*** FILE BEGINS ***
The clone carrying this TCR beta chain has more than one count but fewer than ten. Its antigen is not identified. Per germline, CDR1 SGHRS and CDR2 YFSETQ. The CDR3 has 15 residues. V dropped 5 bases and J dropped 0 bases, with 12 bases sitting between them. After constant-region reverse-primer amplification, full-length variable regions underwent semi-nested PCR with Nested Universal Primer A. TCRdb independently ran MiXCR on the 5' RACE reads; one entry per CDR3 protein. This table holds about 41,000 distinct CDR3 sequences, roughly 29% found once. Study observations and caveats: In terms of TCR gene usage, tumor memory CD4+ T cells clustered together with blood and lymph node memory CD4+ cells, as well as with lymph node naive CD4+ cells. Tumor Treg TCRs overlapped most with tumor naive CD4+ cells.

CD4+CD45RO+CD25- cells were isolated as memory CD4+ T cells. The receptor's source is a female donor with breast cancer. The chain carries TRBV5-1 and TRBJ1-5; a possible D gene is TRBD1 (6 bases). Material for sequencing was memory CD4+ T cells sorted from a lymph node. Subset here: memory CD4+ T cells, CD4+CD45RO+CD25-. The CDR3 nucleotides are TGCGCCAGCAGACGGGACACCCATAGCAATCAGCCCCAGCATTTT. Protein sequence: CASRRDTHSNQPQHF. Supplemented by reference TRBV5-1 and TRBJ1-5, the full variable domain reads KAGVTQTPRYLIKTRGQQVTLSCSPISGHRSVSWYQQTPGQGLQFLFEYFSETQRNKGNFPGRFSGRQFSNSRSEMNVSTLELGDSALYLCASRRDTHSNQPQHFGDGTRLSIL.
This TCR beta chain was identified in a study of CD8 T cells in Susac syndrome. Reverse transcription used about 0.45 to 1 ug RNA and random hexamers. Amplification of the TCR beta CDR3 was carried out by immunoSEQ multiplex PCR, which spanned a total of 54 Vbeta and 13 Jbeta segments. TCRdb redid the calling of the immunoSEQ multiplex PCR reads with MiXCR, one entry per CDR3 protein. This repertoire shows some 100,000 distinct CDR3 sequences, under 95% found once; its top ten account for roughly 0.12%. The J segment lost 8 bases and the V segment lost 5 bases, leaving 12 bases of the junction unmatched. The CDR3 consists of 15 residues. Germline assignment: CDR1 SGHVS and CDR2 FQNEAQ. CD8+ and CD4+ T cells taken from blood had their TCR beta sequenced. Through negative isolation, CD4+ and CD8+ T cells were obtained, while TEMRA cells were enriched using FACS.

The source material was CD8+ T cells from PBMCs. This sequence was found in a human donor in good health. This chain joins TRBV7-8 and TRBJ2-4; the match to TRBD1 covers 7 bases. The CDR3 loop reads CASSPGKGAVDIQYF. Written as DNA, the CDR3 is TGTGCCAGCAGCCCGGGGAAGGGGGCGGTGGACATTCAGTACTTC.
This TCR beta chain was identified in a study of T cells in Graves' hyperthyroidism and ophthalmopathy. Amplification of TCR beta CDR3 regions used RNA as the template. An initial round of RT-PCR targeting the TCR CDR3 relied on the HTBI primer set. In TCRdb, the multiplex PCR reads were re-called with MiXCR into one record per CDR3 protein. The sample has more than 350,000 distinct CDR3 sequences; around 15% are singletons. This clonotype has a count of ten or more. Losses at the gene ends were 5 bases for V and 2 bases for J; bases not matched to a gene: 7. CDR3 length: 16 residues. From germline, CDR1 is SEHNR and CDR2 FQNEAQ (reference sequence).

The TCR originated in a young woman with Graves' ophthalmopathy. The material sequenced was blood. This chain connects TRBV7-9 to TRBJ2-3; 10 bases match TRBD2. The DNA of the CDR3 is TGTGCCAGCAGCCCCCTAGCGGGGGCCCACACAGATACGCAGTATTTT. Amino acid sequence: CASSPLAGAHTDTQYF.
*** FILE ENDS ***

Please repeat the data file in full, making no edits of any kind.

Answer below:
The clone carrying this TCR beta chain has more than one count but fewer than ten. Its antigen is not identified. Per germline, CDR1 SGHRS and CDR2 YFSETQ. The CDR3 has 15 residues. V dropped 5 bases and J dropped 0 bases, with 12 bases sitting between them. After constant-region reverse-primer amplification, full-length variable regions underwent semi-nested PCR with Nested Universal Primer A. TCRdb independently ran MiXCR on the 5' RACE reads; one entry per CDR3 protein. This table holds about 41,000 distinct CDR3 sequences, roughly 29% found once. Study observations and caveats: In terms of TCR gene usage, tumor memory CD4+ T cells clustered together with blood and lymph node memory CD4+ cells, as well as with lymph node naive CD4+ cells. Tumor Treg TCRs overlapped most with tumor naive CD4+ cells.

CD4+CD45RO+CD25- cells were isolated as memory CD4+ T cells. The receptor's source is a female donor with breast cancer. The chain carries TRBV5-1 and TRBJ1-5; a possible D gene is TRBD1 (6 bases). Material for sequencing was memory CD4+ T cells sorted from a lymph node. Subset here: memory CD4+ T cells, CD4+CD45RO+CD25-. The CDR3 nucleotides are TGCGCCAGCAGACGGGACACCCATAGCAATCAGCCCCAGCATTTT. Protein sequence: CASRRDTHSNQPQHF. Supplemented by reference TRBV5-1 and TRBJ1-5, the full variable domain reads KAGVTQTPRYLIKTRGQQVTLSCSPISGHRSVSWYQQTPGQGLQFLFEYFSETQRNKGNFPGRFSGRQFSNSRSEMNVSTLELGDSALYLCASRRDTHSNQPQHFGDGTRLSIL.
This TCR beta chain was identified in a study of CD8 T cells in Susac syndrome. Reverse transcription used about 0.45 to 1 ug RNA and random hexamers. Amplification of the TCR beta CDR3 was carried out by immunoSEQ multiplex PCR, which spanned a total of 54 Vbeta and 13 Jbeta segments. TCRdb redid the calling of the immunoSEQ multiplex PCR reads with MiXCR, one entry per CDR3 protein. This repertoire shows some 100,000 distinct CDR3 sequences, under 95% found once; its top ten account for roughly 0.12%. The J segment lost 8 bases and the V segment lost 5 bases, leaving 12 bases of the junction unmatched. The CDR3 consists of 15 residues. Germline assignment: CDR1 SGHVS and CDR2 FQNEAQ. CD8+ and CD4+ T cells taken from blood had their TCR beta sequenced. Through negative isolation, CD4+ and CD8+ T cells were obtained, while TEMRA cells were enriched using FACS.

The source material was CD8+ T cells from PBMCs. This sequence was found in a human donor in good health. This chain joins TRBV7-8 and TRBJ2-4; the match to TRBD1 covers 7 bases. The CDR3 loop reads CASSPGKGAVDIQYF. Written as DNA, the CDR3 is TGTGCCAGCAGCCCGGGGAAGGGGGCGGTGGACATTCAGTACTTC.
This TCR beta chain was identified in a study of T cells in Graves' hyperthyroidism and ophthalmopathy. Amplification of TCR beta CDR3 regions used RNA as the template. An initial round of RT-PCR targeting the TCR CDR3 relied on the HTBI primer set. In TCRdb, the multiplex PCR reads were re-called with MiXCR into one record per CDR3 protein. The sample has more than 350,000 distinct CDR3 sequences; around 15% are singletons. This clonotype has a count of ten or more. Losses at the gene ends were 5 bases for V and 2 bases for J; bases not matched to a gene: 7. CDR3 length: 16 residues. From germline, CDR1 is SEHNR and CDR2 FQNEAQ (reference sequence).

The TCR originated in a young woman with Graves' ophthalmopathy. The material sequenced was blood. This chain connects TRBV7-9 to TRBJ2-3; 10 bases match TRBD2. The DNA of the CDR3 is TGTGCCAGCAGCCCCCTAGCGGGGGCCCACACAGATACGCAGTATTTT. Amino acid sequence: CASSPLAGAHTDTQYF.